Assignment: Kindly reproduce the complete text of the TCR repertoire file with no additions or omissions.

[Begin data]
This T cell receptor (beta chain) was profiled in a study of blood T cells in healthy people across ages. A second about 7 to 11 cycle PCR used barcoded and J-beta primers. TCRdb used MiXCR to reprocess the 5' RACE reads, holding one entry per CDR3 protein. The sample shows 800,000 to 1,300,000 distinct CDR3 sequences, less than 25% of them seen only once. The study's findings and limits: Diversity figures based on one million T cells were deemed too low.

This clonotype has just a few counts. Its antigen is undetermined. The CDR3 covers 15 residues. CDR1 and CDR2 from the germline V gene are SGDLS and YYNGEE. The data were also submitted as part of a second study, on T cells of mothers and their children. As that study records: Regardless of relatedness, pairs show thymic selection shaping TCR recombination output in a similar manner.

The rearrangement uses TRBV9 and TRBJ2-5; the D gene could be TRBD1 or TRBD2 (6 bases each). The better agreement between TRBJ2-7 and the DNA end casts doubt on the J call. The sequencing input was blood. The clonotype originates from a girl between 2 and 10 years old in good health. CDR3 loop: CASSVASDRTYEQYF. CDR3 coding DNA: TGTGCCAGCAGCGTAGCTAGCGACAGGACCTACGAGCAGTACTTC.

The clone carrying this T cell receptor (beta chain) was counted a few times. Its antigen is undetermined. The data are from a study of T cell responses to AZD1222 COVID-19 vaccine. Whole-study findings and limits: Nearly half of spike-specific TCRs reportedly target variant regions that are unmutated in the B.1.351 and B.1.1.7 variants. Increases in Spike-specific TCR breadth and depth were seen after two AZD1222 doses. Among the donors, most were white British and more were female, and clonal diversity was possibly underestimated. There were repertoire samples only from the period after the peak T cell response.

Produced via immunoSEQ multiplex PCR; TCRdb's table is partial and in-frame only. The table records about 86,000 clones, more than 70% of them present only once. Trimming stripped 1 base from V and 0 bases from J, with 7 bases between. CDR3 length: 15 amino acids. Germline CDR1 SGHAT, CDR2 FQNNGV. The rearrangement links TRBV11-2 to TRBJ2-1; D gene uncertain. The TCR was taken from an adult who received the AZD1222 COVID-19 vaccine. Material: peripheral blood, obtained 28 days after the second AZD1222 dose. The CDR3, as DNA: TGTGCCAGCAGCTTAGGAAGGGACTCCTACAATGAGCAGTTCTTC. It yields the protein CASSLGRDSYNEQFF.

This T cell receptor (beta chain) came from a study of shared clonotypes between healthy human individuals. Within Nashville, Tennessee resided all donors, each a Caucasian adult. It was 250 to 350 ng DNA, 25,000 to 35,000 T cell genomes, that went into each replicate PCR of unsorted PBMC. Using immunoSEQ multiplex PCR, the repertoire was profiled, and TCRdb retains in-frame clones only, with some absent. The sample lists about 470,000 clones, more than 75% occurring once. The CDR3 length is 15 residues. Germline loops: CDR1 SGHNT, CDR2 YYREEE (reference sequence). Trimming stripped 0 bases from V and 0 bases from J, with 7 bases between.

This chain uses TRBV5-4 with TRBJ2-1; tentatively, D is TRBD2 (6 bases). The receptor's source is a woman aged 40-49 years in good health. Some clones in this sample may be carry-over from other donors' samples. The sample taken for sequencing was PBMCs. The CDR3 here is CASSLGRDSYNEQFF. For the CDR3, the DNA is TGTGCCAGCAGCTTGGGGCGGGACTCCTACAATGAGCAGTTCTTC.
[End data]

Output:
This T cell receptor (beta chain) was profiled in a study of blood T cells in healthy people across ages. A second about 7 to 11 cycle PCR used barcoded and J-beta primers. TCRdb used MiXCR to reprocess the 5' RACE reads, holding one entry per CDR3 protein. The sample shows 800,000 to 1,300,000 distinct CDR3 sequences, less than 25% of them seen only once. The study's findings and limits: Diversity figures based on one million T cells were deemed too low.

This clonotype has just a few counts. Its antigen is undetermined. The CDR3 covers 15 residues. CDR1 and CDR2 from the germline V gene are SGDLS and YYNGEE. The data were also submitted as part of a second study, on T cells of mothers and their children. As that study records: Regardless of relatedness, pairs show thymic selection shaping TCR recombination output in a similar manner.

The rearrangement uses TRBV9 and TRBJ2-5; the D gene could be TRBD1 or TRBD2 (6 bases each). The better agreement between TRBJ2-7 and the DNA end casts doubt on the J call. The sequencing input was blood. The clonotype originates from a girl between 2 and 10 years old in good health. CDR3 loop: CASSVASDRTYEQYF. CDR3 coding DNA: TGTGCCAGCAGCGTAGCTAGCGACAGGACCTACGAGCAGTACTTC.

The clone carrying this T cell receptor (beta chain) was counted a few times. Its antigen is undetermined. The data are from a study of T cell responses to AZD1222 COVID-19 vaccine. Whole-study findings and limits: Nearly half of spike-specific TCRs reportedly target variant regions that are unmutated in the B.1.351 and B.1.1.7 variants. Increases in Spike-specific TCR breadth and depth were seen after two AZD1222 doses. Among the donors, most were white British and more were female, and clonal diversity was possibly underestimated. There were repertoire samples only from the period after the peak T cell response.

Produced via immunoSEQ multiplex PCR; TCRdb's table is partial and in-frame only. The table records about 86,000 clones, more than 70% of them present only once. Trimming stripped 1 base from V and 0 bases from J, with 7 bases between. CDR3 length: 15 amino acids. Germline CDR1 SGHAT, CDR2 FQNNGV. The rearrangement links TRBV11-2 to TRBJ2-1; D gene uncertain. The TCR was taken from an adult who received the AZD1222 COVID-19 vaccine. Material: peripheral blood, obtained 28 days after the second AZD1222 dose. The CDR3, as DNA: TGTGCCAGCAGCTTAGGAAGGGACTCCTACAATGAGCAGTTCTTC. It yields the protein CASSLGRDSYNEQFF.

This T cell receptor (beta chain) came from a study of shared clonotypes between healthy human individuals. Within Nashville, Tennessee resided all donors, each a Caucasian adult. It was 250 to 350 ng DNA, 25,000 to 35,000 T cell genomes, that went into each replicate PCR of unsorted PBMC. Using immunoSEQ multiplex PCR, the repertoire was profiled, and TCRdb retains in-frame clones only, with some absent. The sample lists about 470,000 clones, more than 75% occurring once. The CDR3 length is 15 residues. Germline loops: CDR1 SGHNT, CDR2 YYREEE (reference sequence). Trimming stripped 0 bases from V and 0 bases from J, with 7 bases between.

This chain uses TRBV5-4 with TRBJ2-1; tentatively, D is TRBD2 (6 bases). The receptor's source is a woman aged 40-49 years in good health. Some clones in this sample may be carry-over from other donors' samples. The sample taken for sequencing was PBMCs. The CDR3 here is CASSLGRDSYNEQFF. For the CDR3, the DNA is TGTGCCAGCAGCTTGGGGCGGGACTCCTACAATGAGCAGTTCTTC.